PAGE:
What has been done to achieve fairer and more efficient education systems, and what more can be done in the future?
Stephen Gorard provides a comprehensive examination of crucial policy areas for education, such as differential outcomes, the poverty gradient, and the allocation of resources to education, to identify likely causes of educational disadvantage among students and lifelong learners. This analysis is supported by 20 years of extensive research, based in the home countries of the UK and on work in all EU28 countries, USA, Pakistan and Japan.
This approachable, rich text brings invaluable insights into the underlying problems within education policy, and proposes practical solutions for a brighter future.
Education is in a state of continual change and schools ever more diverse. People want more participation and meaning in their lives; organisations want more creativity and flexibility. Building on these trends, this timely book argues that a new paradigm is emerging in education, sowing the seeds of a self-organising system that values holistic democracy. It is an essential read for anyone (academics, policy-makers, practitioners, students, parents, school sponsors and partners) who is interested in how education can broaden its horizons.
Neoliberalism has been widely criticised because of its role in prioritising ‘free markets’ as the optimum way of solving problems and organising society. In the field of education, this leads to an emphasis on the knowledge economy that can reduce both persons and education to economic actors and be detrimental to wider social and ethical goals.
Drawing on a range of international contexts across informal, adult, school and university settings, this book provides innovative examples that show how neoliberalism in education can be challenged and changed at the local, national and transnational levels in order to foster a more democratic culture.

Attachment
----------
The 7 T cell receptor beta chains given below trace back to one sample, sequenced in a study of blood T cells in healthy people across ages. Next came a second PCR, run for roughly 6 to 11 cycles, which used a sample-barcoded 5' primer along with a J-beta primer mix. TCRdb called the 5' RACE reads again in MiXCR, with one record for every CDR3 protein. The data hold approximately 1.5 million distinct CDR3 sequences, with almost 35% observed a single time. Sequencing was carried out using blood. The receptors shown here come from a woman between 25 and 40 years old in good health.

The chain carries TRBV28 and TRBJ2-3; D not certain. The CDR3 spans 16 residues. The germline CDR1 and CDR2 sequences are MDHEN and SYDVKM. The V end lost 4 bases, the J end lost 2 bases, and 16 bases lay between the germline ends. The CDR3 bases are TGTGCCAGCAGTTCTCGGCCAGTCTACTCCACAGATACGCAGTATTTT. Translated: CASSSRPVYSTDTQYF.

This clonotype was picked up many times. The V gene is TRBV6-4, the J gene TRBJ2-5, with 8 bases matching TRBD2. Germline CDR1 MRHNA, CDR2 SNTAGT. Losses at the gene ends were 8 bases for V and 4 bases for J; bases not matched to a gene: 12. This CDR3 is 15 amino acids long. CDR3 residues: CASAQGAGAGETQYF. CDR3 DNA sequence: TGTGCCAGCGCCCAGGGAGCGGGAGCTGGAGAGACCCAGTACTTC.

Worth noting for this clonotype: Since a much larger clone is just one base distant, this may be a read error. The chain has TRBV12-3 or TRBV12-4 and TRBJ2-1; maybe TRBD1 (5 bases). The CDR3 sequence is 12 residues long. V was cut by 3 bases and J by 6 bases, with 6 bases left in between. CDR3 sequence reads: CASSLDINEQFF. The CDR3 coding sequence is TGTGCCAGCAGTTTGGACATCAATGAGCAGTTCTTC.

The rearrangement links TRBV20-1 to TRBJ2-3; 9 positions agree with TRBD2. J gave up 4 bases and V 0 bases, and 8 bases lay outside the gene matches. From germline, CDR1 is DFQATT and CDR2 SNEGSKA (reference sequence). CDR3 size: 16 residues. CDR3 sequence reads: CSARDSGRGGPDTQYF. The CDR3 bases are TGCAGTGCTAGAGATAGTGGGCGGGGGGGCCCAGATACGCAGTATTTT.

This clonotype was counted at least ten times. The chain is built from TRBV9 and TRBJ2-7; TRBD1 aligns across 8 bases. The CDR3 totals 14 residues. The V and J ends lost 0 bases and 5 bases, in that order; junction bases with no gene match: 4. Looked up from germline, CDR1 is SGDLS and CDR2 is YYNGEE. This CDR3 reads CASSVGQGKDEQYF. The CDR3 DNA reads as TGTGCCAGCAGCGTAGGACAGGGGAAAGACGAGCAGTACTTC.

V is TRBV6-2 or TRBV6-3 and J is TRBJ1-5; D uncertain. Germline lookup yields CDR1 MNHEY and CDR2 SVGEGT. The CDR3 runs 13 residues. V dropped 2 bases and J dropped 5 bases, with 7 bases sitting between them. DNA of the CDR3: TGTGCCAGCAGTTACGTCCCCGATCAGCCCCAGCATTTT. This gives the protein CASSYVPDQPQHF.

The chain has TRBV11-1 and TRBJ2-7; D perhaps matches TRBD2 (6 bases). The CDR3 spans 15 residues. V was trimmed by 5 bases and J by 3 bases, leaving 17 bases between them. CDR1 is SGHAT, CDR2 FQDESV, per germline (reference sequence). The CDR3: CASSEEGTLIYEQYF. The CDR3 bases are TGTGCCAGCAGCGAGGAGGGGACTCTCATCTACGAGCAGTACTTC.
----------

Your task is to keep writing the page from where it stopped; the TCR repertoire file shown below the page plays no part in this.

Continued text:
At a time when public education and reform agendas are changing the way we approach education, this book critically examines the key issues facing the public with implications for education policy makers, professionals and researchers.
Drawing on empirical evidence gathered over 20 years, Helen Gunter confronts current issues about social justice and segregation. She uses Arendtian ideas to help the reader to ‘think politically’ about education and how and why public services education can be reimagined for the future.
55 FIVE Education Education indicators can be divided into three types: input indicators, process indicators and output indicators. What interests us most about an education system is really its output, what people come out of school knowing, and how they are able to apply this knowledge. But output indicators which are consistent over time are notoriously difficult to find, and measures valid across countries with different examination systems are next to impossible to put together1. Most studies are therefore restricted to looking at input measures – the
We cannot in our kind of society call an educational system adequate if it leaves any large number of people at a level of general knowledge and culture below that required by a participating democracy. ( Williams, 1961 : 174) Introduction Historically, education sought to pass on the best that had been thought and said and there was the belief that that there was educational value in inherited ideas and culture ( Paterson, 2015 ). Education aimed to develop the intellect of all children; the ‘freedom to learn for its own sake’ was considered a
173 8 Education The elements of and changes in the social structure are linked to developments in the educational system in myriad ways. For this reason, it is unsurprising that one of the central themes of research and debate on inequality and social stratification is the unequal distribution of education in modern societies. The sociological debates on education ‘are debates about the direction of society itself ’ (Giddens, 2009: 834). Current discussion in educational sociology can be divided into two schools of research. The first tradition, inspired
149 SIX Education Antonia Keung Key statistics • Eighty-nine per cent of Key Stage 2 pupils achieved the attainment targets in Reading and 86% in Maths in 2014/15. • Seventy-eight per cent of Key Stage 4 pupils achieved the attainment target of five good GCSEs in 2014/15. • Over 70% of the pupils from London achieved five good GCSEs or equivalent in 2013/14 compared to only around 63% of the pupils in Yorkshire and the Humber, East Midlands and North East. • The proportions of young people aged 19 achieving Level 2 and 3 in 2014 were 87% and 60% respectively